“Hunt the edges,” wrote Shirley E. Woods Jr. in his memoir Gunning for upland birds and wildfowl. This is sound advice if you want to get into grouse and woodcock while out hunting. In fact, I learned over the many seasons I hunted grouse and woodcock it is the premise on which successful upland gunning is founded. An edge is where two different types of wildlife habitat meet. Where three or more types of wildlife habitat meet is called a corner. These are the areas to hunt when you want to get into birds whether you hunt over a dog or not. I had this thought in mind Sunday morning, November 6th, the day before the opening of deer season, when I drove to pick up Akber, one of my newer hunting buddies, and his son Abbas who is ten years old. One of the pleasures of hunting for me is mentoring new hunters, sharing with them what I learned over the years and most importantly, guiding them to becoming safe and ethical hunters. Akber and I became hunting buddies three seasons ago if memory serves and this year his son Abbas expressed interest in coming along. I accompanied my father and uncle in the field when I was nine years old and enjoyed myself so I welcomed the opportunity to introduce Abbas to join us in the field.
It was late in the season for woodcock and I hoped Abbas would not be disappointed if we turned up no birds. I got into birds the day before when I was out on my own with Hera, nine to be precise, but what I saw most of was deer hunters making ready for opening day. We arrived at Cowan’s Corner shortly after 9:00 am and set out with Hera who promptly got on to old scents, finding the birds were long gone. This is not unusual at this stage of the season. As we made our way through the cover, I pointed out the different types of habitat that come together at Cowan’s Corner. It is a mix of lowland bog with cedar and aspen that opens into a meadow. On one edge of the meadow there is a stand of pine and tamarack. When the lowland bog is nice and wet, the area attracts migrating woodcock and the upland cover is a good spot to turn up grouse.
We turned up no birds in the area I hunted the day before, but we pressed on to another spot I left undisturbed the day before. I prefer not to go to this spot as it means taking a forest trail that runs parallel to one of the township roads, the road I take getting to Cowan’s Corner, and I do not like running Hera so close to a road. We made our way carefully to the spot and sure enough, Hera locked up on point in a clump of cedar next to a fence, bordering on a meadow on what was once farmland. I walked up the point and a woodcock flushed, flying out of the cedar where I asked Akber to stand and watch. He fired twice and downed the bird cleanly.
We continued our sweep of the spot and Hera locked up on point once more, also in a dense stand of cedar. I had trouble finding her and as I drew near, she jumped the gun, bumping the bird (a woodcock) before I was in position for a shot. As we made our way back to the car, I pointed out to Akber and Abbas some of the songbirds we saw and heard. Bluejays squawked in the distance, robins flew out of the trees ahead of us and chickadees flitted around us along a stretch of the trail. I stressed the importance of knowing how to identify both game and non-game species when you are out hunting so you avoid shooting non-game birds by mistake. I added that when I grew up some of the people I came across in the hunting fraternity did not set the best example. For some, red squirrels and songbirds were acceptable targets if you do not find the desired game. This is not okay and I have no tolerance for people who engage in this despicable behaviour. This is not hunting; it is killing for the sake of killing and I condemn it unequivocally. On a positive note, I concluded that part of the fun of hunting is learning about the habitat that supports not just the game you are after, but all the varied species (like the songbirds we saw during the hunt) you find in an ecosystem.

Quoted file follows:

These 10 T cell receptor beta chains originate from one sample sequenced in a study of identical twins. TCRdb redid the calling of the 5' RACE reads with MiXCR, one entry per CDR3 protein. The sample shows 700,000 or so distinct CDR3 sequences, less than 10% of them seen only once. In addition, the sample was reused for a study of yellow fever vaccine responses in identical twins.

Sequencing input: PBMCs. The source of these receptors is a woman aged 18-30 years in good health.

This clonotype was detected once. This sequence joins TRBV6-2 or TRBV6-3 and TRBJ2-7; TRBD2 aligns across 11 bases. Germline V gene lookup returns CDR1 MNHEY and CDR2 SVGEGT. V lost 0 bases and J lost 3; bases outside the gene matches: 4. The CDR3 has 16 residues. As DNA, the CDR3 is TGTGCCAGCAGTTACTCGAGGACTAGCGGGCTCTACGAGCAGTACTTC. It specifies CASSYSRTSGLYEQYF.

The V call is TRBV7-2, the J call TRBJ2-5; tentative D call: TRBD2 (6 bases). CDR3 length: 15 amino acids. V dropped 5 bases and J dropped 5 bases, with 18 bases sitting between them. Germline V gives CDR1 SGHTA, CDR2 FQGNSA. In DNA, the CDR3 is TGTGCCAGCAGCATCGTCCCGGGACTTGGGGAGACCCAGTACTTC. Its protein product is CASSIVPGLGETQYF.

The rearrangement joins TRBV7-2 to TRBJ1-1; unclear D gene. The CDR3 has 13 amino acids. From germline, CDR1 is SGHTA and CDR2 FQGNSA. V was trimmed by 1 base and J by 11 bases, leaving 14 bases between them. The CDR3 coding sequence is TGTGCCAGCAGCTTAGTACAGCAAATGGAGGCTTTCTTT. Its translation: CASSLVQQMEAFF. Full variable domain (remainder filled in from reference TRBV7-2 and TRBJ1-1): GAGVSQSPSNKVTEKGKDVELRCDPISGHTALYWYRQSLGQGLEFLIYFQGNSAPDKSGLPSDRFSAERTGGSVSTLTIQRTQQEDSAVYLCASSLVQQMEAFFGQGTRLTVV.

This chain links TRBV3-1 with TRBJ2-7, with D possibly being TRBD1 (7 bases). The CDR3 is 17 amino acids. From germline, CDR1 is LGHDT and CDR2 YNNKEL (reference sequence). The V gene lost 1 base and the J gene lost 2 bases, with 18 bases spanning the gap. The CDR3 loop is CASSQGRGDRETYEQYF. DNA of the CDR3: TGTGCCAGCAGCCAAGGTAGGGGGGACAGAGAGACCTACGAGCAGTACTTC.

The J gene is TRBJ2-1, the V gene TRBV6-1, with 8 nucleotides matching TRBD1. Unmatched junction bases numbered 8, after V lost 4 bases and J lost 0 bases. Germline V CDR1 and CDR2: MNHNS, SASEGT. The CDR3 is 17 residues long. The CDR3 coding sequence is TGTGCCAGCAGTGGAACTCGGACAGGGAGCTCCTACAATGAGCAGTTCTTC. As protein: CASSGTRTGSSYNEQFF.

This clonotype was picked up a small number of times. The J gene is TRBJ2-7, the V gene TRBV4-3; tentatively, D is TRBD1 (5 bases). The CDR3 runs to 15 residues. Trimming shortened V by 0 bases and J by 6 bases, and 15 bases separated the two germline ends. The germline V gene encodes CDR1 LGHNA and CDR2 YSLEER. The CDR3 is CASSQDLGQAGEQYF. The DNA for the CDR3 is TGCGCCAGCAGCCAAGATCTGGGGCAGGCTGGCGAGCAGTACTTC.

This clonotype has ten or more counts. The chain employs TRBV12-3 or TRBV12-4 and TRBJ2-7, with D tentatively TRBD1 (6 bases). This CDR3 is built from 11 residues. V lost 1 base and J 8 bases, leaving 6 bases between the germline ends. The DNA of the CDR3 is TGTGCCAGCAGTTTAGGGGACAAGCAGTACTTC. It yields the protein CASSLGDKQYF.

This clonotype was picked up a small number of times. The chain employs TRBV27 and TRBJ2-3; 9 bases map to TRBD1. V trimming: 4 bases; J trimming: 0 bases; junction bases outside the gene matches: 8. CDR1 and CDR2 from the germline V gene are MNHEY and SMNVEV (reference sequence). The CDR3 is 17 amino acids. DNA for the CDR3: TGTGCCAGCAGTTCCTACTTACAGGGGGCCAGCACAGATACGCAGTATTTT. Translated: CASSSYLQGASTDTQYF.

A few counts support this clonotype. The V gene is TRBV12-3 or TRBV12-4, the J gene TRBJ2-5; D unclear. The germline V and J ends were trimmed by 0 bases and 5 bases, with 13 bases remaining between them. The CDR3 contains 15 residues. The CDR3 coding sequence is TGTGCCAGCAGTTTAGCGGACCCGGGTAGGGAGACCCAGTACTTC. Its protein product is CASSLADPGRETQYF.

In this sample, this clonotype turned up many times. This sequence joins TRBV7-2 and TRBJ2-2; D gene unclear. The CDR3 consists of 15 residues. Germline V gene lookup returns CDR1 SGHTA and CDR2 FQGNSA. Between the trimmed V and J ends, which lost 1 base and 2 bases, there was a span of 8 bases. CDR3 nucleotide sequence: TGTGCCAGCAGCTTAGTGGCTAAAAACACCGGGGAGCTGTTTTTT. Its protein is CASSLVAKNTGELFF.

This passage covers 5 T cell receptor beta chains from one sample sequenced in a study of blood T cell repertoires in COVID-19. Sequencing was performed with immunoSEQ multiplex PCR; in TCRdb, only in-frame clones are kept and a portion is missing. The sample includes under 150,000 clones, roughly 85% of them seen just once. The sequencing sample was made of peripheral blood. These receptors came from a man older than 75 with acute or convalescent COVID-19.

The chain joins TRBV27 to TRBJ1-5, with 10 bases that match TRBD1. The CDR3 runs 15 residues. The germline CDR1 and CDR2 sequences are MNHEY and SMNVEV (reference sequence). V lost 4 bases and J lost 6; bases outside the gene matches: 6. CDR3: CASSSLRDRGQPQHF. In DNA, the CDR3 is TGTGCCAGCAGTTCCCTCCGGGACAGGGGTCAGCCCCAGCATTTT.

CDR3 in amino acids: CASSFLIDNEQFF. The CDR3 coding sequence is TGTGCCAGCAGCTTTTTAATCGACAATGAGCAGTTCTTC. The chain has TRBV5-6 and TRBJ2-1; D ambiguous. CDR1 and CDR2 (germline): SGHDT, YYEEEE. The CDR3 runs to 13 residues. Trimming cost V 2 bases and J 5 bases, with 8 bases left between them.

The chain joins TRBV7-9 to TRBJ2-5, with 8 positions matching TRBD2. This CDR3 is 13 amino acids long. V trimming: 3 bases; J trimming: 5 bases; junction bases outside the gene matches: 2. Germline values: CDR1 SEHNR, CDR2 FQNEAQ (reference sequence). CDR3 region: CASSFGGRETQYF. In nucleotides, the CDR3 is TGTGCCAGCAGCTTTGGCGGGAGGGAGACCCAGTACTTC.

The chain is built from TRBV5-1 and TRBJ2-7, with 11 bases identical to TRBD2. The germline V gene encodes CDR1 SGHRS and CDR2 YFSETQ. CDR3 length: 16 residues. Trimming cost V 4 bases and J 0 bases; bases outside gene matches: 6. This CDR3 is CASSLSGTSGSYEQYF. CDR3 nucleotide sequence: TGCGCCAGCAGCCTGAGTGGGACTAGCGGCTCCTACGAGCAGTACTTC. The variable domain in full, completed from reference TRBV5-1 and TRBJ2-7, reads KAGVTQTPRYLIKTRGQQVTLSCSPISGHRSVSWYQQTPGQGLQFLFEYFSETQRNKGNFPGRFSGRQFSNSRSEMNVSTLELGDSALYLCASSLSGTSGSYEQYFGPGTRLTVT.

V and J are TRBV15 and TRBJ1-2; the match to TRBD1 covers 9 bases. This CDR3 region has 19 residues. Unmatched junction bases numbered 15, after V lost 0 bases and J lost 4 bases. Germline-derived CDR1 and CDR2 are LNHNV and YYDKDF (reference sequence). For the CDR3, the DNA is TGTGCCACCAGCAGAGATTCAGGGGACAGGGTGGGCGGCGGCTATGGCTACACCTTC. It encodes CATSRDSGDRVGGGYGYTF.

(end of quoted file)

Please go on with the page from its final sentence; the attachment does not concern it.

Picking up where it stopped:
We drove a short distance up the forest trail to another patch of cover at Cowan’s Corner that borders on a beaver pond. Hera locked up on point in another clump of cedar at the edge of a meadow. I walked up her point and flushed a woodcock. I cried out “cock up” to Akber who got a shot off and missed. A few minutes later Hera locked up on point, this time in front of a tall spruce standing at the edge of a pine thicket. I walked up her point and this time a snowshoe hare bounded from under the lower boughs of the spruce. I fumbled with the safety on my Franchi over and under, yet again, but got a shot off, missing spectacularly.
We ended the morning taking a quick sweep at Schäfer’s Wood where a grouse flushed wildly in a stand of hardwood. I drove past Schäfer’s Wood the day before and it was vacant, but this morning we came across some parked vehicles, a camper and a portable outhouse. Deer hunters set up camp, no doubt, so we decided to quietly conclude our hunt and take our leave as a courtesy to the deer hunters. I think it was a good introduction to upland hunting for Abbas. His father bagged a woodcock and we turned up four birds (three woodcock and a grouse) and a hare in a morning afield. In two years Abbas will be old enough to enroll in the Hunter Apprenticeship Safety Program. Between now and then, his father will guide him in his development as a young hunter, seeing he learns how to conduct himself in the field as an ethical and safety conscious sportsman. It pleases that I am able share my knowledge and experience as a hunter and naturalist with Akber and his son Abbas in the process.
Posted by Geoffrey